Energy Transition

Floating solar farms: what are they and can they help us reach net zero?

Multiple solar panels in a field.

Floating solar farms are particularly popular in Asia. Image: Pexels/ Tom Fisk

Victoria Masterson
Senior Writer, Forum Agenda
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Energy Transition

  • Images from a NASA satellite show one of the world’s biggest floating solar farms in Dezhou, China.
  • Covering just 10% of hydropower reservoirs with solar panels could produce as much electricity as that currently produced by fossil fuel plants worldwide.
  • South Korea, India and Germany are some of the countries developing floating solar projects.

Floating solar farms are being built in growing numbers around the world.

They’re particularly popular in Asia, according to US space agency NASA, which has photographed one of the world’s biggest floating solar farms from space.

The 320-megawatt Dezhou Dingzhuang Floating Solar Farm in China’s Shandong province was built as part of a drive to decarbonize the city of Dezhou. The city of about five million people is known as Solar Valley and is said to get about 98% of its power from solar energy.

A satellite image of China.
One of the world’s biggest floating solar farms, in Dezhou, China, as captured by NASA satellite images. Image: NASA.

What is floating solar?

Space on land can be crowded and expensive – and using it to build solar farms can “create tension with farmers, conservationists, and other groups,” says NASA.

Floating solar farms are a potential solution. Formally known as floating photovoltaic systems, or floatovoltaics for short, they are solar panels installed on the surface of lakes, reservoirs, industrial ponds or near-coastal areas.

Floating solar is considered a key technology in decarbonizing economies by 2050, says NASA. While a study in the journal Nature calculated that covering 10% of the world’s hydropower reservoirs with floating solar panels could produce as much electricity as is currently produced by all the world’s fossil fuel power plants – 4,000 gigawatts.

Floating solar is going places

The number of floatovoltaics projects is growing globally.

For example, South Korea is developing a floating solar power plant expected to be the world’s biggest. The project on the Saemangeum tidal flats on South Korea’s west coast will generate 2.1 gigawatts of electricity – enough to power one million homes, according to energy industry news site, Power Technology.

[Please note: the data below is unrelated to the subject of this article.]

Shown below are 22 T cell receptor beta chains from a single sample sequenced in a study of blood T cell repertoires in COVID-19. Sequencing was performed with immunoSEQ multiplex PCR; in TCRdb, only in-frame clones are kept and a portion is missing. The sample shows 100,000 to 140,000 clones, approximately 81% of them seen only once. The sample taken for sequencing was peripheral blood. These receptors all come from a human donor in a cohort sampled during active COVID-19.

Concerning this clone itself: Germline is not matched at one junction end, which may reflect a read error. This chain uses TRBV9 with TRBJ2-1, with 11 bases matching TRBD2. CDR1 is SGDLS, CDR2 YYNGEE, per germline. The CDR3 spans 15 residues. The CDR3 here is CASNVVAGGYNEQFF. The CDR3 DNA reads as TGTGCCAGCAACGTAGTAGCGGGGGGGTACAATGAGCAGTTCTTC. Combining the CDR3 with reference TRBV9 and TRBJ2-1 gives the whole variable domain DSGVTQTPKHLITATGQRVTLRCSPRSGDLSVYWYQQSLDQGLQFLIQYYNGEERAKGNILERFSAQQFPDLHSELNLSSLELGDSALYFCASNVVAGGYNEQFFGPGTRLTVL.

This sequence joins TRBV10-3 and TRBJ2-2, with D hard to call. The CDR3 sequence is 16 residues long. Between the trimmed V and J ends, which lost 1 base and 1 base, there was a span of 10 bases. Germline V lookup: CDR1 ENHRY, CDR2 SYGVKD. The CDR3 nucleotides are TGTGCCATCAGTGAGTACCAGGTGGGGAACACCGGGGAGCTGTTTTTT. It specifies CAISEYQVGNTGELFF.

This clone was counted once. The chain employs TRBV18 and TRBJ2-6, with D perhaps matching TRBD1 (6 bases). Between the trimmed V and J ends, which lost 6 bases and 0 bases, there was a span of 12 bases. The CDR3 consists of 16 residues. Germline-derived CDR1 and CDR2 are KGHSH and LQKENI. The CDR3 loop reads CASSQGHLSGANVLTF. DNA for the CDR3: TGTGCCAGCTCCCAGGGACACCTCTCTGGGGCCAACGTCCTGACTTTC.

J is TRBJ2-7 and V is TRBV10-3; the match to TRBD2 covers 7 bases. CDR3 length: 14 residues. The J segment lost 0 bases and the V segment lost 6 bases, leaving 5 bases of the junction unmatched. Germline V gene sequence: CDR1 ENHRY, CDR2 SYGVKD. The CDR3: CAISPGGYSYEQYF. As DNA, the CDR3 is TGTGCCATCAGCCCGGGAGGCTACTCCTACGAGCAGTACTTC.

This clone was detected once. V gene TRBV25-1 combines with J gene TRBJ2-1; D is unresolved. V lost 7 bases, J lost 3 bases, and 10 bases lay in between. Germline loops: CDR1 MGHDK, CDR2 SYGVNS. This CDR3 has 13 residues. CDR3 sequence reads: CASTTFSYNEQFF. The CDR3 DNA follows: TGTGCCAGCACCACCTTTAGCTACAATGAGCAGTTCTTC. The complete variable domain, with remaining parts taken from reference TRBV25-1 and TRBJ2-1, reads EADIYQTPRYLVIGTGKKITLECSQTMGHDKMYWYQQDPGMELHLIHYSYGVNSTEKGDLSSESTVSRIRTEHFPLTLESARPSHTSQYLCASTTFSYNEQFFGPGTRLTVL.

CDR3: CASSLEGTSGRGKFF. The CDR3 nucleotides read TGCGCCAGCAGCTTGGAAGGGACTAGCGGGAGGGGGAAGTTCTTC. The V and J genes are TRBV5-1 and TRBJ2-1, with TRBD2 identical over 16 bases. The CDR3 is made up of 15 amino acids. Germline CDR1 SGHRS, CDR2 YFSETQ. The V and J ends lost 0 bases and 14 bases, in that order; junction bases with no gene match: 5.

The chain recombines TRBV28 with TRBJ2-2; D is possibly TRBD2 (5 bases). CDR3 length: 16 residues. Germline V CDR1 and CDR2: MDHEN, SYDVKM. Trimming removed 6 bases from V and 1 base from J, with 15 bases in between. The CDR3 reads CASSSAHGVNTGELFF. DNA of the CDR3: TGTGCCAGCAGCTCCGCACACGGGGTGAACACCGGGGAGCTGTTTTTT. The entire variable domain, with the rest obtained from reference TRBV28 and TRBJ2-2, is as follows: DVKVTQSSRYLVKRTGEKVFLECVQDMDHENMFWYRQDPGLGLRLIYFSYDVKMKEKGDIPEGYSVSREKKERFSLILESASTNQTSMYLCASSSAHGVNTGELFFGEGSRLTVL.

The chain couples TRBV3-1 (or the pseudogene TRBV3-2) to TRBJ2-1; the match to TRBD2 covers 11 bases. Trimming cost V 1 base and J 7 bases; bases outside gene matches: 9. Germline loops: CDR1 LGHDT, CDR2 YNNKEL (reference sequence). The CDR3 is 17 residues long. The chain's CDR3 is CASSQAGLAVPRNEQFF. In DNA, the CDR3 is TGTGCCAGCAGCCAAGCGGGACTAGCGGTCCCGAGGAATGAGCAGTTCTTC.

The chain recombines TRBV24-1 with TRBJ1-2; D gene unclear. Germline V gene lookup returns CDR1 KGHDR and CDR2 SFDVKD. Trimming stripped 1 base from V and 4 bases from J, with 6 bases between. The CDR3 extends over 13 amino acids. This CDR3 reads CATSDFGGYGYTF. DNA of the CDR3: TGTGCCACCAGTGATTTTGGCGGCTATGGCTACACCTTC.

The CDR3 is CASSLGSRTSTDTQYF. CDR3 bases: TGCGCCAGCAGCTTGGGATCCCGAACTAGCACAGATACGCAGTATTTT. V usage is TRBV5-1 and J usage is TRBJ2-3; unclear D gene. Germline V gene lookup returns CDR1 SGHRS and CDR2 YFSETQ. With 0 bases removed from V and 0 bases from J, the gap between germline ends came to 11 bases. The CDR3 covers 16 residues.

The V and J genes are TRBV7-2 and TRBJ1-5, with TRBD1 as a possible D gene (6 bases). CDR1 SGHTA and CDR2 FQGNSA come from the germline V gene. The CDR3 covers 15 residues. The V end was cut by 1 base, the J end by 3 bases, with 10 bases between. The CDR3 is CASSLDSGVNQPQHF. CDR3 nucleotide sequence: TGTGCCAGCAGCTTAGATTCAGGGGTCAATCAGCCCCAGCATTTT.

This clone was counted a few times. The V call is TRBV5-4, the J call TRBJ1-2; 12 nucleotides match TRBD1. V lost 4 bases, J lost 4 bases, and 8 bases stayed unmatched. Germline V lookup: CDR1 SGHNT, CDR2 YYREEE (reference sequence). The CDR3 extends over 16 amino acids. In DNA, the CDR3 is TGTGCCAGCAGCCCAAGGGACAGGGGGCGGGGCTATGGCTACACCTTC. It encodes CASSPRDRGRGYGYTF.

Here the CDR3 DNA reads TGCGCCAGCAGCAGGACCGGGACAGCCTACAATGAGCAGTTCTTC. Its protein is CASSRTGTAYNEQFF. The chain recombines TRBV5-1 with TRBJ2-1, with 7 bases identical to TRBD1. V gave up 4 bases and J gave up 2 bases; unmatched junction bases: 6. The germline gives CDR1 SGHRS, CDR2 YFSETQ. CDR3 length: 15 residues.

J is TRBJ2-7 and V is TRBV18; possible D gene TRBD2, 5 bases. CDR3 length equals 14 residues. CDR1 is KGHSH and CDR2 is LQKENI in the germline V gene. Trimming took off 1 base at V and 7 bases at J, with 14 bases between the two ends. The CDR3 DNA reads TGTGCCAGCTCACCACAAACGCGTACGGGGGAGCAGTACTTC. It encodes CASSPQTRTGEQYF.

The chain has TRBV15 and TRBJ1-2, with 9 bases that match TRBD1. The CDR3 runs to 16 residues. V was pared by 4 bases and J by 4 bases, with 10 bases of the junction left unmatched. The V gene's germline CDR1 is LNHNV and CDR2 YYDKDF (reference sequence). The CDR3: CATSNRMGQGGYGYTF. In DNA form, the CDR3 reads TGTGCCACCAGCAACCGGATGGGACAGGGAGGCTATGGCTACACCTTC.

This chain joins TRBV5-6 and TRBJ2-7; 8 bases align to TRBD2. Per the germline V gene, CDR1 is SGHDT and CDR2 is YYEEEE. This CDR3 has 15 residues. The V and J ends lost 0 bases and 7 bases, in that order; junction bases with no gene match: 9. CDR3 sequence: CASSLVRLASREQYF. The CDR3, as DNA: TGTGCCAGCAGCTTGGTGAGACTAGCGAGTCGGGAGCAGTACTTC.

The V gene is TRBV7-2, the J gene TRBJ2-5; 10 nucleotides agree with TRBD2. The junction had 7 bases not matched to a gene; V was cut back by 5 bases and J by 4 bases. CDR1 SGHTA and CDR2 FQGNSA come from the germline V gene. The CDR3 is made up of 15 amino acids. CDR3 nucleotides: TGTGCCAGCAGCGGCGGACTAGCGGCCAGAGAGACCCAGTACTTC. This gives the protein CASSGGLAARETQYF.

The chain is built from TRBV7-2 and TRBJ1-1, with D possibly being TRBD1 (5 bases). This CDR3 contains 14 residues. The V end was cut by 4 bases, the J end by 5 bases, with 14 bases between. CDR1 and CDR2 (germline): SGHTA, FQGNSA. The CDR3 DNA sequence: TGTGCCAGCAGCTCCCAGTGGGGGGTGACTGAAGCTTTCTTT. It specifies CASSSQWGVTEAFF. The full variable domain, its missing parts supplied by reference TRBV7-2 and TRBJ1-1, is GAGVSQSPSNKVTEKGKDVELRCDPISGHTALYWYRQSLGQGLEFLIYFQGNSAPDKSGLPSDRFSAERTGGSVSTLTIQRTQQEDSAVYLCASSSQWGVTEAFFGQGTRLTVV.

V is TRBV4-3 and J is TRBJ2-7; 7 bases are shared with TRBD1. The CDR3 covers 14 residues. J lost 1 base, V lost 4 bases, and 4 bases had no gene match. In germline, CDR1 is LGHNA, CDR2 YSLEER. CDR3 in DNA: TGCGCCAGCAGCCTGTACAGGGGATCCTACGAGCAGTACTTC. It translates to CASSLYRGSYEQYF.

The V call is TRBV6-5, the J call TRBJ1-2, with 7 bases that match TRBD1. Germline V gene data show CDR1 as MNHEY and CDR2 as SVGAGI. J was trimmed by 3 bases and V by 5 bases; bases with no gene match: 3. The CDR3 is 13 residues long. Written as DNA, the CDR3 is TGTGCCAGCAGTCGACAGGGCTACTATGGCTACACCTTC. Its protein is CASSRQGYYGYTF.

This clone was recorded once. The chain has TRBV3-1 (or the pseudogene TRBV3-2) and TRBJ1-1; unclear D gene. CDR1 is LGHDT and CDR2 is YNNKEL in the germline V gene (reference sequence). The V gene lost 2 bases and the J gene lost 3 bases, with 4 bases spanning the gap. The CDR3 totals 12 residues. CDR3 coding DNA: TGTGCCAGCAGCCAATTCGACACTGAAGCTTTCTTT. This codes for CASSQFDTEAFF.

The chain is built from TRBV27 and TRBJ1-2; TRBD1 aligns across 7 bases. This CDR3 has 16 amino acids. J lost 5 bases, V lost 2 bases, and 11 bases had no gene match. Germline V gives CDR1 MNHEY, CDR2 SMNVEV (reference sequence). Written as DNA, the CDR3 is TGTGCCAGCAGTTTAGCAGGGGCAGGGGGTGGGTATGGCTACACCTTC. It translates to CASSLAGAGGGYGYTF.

Portugal is home to Europe’s biggest floating solar park. It floats on the Alqueva reservoir, Europe’s largest artificial lake, and supplies about a third of the power needed by nearby towns. The floating solar farm has 12,000 solar panels and is the size of four football pitches.

India and Singapore go big on floating solar

In India, a 600 megawatt floating solar energy plant is being built at the Omkareshwar Dam on the Narmada river in the state of Madhya Pradesh. Another 1 gigawatt floating solar power project is reportedly planned at the Indira Sagar dam in Madhya Pradesh. The central Indian state already generates 5,500 megawatts of energy from renewable sources and wants to add another 20,000 megawatts to this by 2030, according to Asian solar energy news site SolarQuarter.

Singapore's huge floating solar farm on the Tengeh Reservoir is the size of 45 football fields and has 122,000 floating solar panels. It powers Singapore’s five water treatment plants and is part of the island’s goal to quadruple solar energy production by 2025.

Floating solar projects in the US and Germany

In the United States, the biggest floating solar project is currently in California. The Healdsburg Floating Solar Farm has 11,600 solar panels and can generate 4.8 megawatts of electricity, according to power supplier Sonoma Clean Power. This is enough to meet 8% of the electricity needs of Healdsburg.

Germany’s biggest floating solar plant is built on an unused lake in a quarry in the town of Haltern am Sea and will save up to 1,100 tons a year of CO2 emissions. Since Russia’s invasion of Ukraine, Germany and other countries in Europe are increasing their focus on renewable energy to help reduce their reliance on Russian oil and gas.

Solar panels in unusual places

Solar panels aren’t just appearing on water.

They’re also popping up in unusual places like roads, golf courses and car parks.

For example, a 70-metre ‘solar road’ bike path near Amsterdam in the Netherlands generated 3,000 kilowatts of energy in its first six months – enough to meet one person’s energy needs for a year.

In Japan, a huge abandoned golf course has been turned into a solar farm, according to PV Magazine.

While in the US, solar-powered carports are becoming increasingly common and are being built by retailers like IKEA and Target.

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Energy TransitionElectricityDavos Agenda
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